Singing from the wrong hymnsheet

by
02 November 2006

THERE WERE two huge stories last week, and, naturally, it was the silly one that got most coverage. None the less, the Reform ordinations in Southwark mark what is surely the beginning of the final disintegration of the Church of England.

To see how far we have come in the past 20 years, think about Broken Arrow. This was a suburb of Tulsa, Oklahoma, where a church in dispute with its bishop invited Dr Graham Leonard, then Bishop of London, to come to confirm in 1988. Every kind of outrage broke out all over the place, and that was just in London. If the reverse manoeuvre had been attempted, and a schismatic American had arrived here to confirm in a London parish church, that would surely have been front-page news.

But when, last week, a South African bishop, not in communion with the Church of England, arrived in a south-London parish to ordain three deacons - as clear an indication of schism as you can possibly get - it was lost on page 12 or thereabouts of the newspapers that managed to mention it.

For years it has been obvious - not least because Reform keeps saying so - that it wants to be a Church within a Church, with its own money, hierarchy, buildings, and so on, sharing nothing but a pension plan with the Church of England. But now it is a Church outside a Church. The alien has burst from the stomach of the decaying spaceman.

The Telegraph gave the story a lot of space on page 12, but its version was full of the news of Gene Robinson's meeting with Dr Williams, at a safe house in an undisclosed location.

The Guardian had fairly detailed coverage, but used Bishop Robinson as the lead. The Times carried a story suggesting that the Revd Richard Coekin, the Reform minister who arranged the whole thing, might become a martyr to counterbalance the Very Revd Jeffrey John. But there were no leaders or think-pieces anywhere marking the event. They were reserved for Dr Williams's reaction to the crisis, buried in his speech in Cairo.

AND WHAT was the Archbishop's reaction? To find one of the three things that anyone outside the Church of England has ever liked or understood, Hymns Ancient and Modern, and apologise for it. I should say here that Hymns A & M owns the Church Times, but many people love it for other reasons, and Dr Williams has upset them all.

He came into office more loved and admired than almost any clergyman I have known, but as an Archbishop he has had a hard time explaining his principles, and a hard time standing up for them. And if it is thought that he won't stand up for the things he believes, then the effort to discover them seems rather a waste of time.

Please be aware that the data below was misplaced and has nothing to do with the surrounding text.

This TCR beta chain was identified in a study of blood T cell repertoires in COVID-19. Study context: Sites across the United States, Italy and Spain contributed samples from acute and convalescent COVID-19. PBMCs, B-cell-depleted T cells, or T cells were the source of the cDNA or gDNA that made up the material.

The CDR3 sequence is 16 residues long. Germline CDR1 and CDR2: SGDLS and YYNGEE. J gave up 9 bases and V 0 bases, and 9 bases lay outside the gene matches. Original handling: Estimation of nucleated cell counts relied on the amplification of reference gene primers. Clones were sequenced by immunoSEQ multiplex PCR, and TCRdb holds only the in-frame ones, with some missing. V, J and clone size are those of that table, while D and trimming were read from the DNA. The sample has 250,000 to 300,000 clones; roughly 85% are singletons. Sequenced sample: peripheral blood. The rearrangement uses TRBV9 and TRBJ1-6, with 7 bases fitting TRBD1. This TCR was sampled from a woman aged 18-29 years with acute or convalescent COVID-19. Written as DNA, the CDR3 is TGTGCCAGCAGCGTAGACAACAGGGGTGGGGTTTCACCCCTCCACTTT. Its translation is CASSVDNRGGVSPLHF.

Until now, the tabloids have held off him, from a lingering suspicion that he must know something we don't. But the gaffe in Cairo told them he was not a serious figure at all, but a type familiar from any school: Johnny head-in-the-air, the swot who can be bullied. What is even worse, and will ensure that he never recovers from this, is that he has managed to arouse the suspicion once articulated by George Orwell that all intellectuals are really traitors who hate Britain.

This came out very clearly when the Daily Mail took two chunks out of him, first with nearly a full page of news: "A vote on the most popular hymns carried out by the BBC's Songs of Praise last month counted 15 from Hymns Ancient and Modern among the top 20. But despite its huge popularity, Dr Williams said it was a mistake to introduce the hymns to foreigners."

The second bite came in an op-ed by Mary Kenny, defending missionaries, hymns, and imperialism against Dr Williams. It finished: "Those who do not defend their culture perish under the onslaught of other cultures; and deserve to perish. So, for God's sake, Your Grace, show a bit of character and defend the traditions on which your heritage is built."

THE TIMING of this is doubly unfortunate, because the early Christmas story this year is about Christmas itself, and the unpatriotic way in which it is "under attack". For the Daily Express it has been a story almost as important as the death of Diana (who had, last month, three front pages at least). A whole front page was given over to the decision by the Cheddar Caves Museum in Somerset to label its exhibits "BP" for "Before Present" instead of "BC".

Then there was Lambeth Council's decision to rename its Christmas decorations "Winter Lights"; and an attempt to stop Christmas boxes from being collected at an Inland Revenue office in Newcastle, in case it offended people who didn't believe in Christmas.

The fact that these stories were carried so prominently in a paper owned by a Jew who made his first fortune in pornography may delight ironists. But it is also a sign that Christianity is becoming once more an expression of English, or British, nationalism. Perhaps that is what Dr Williams was trying to regret.


 

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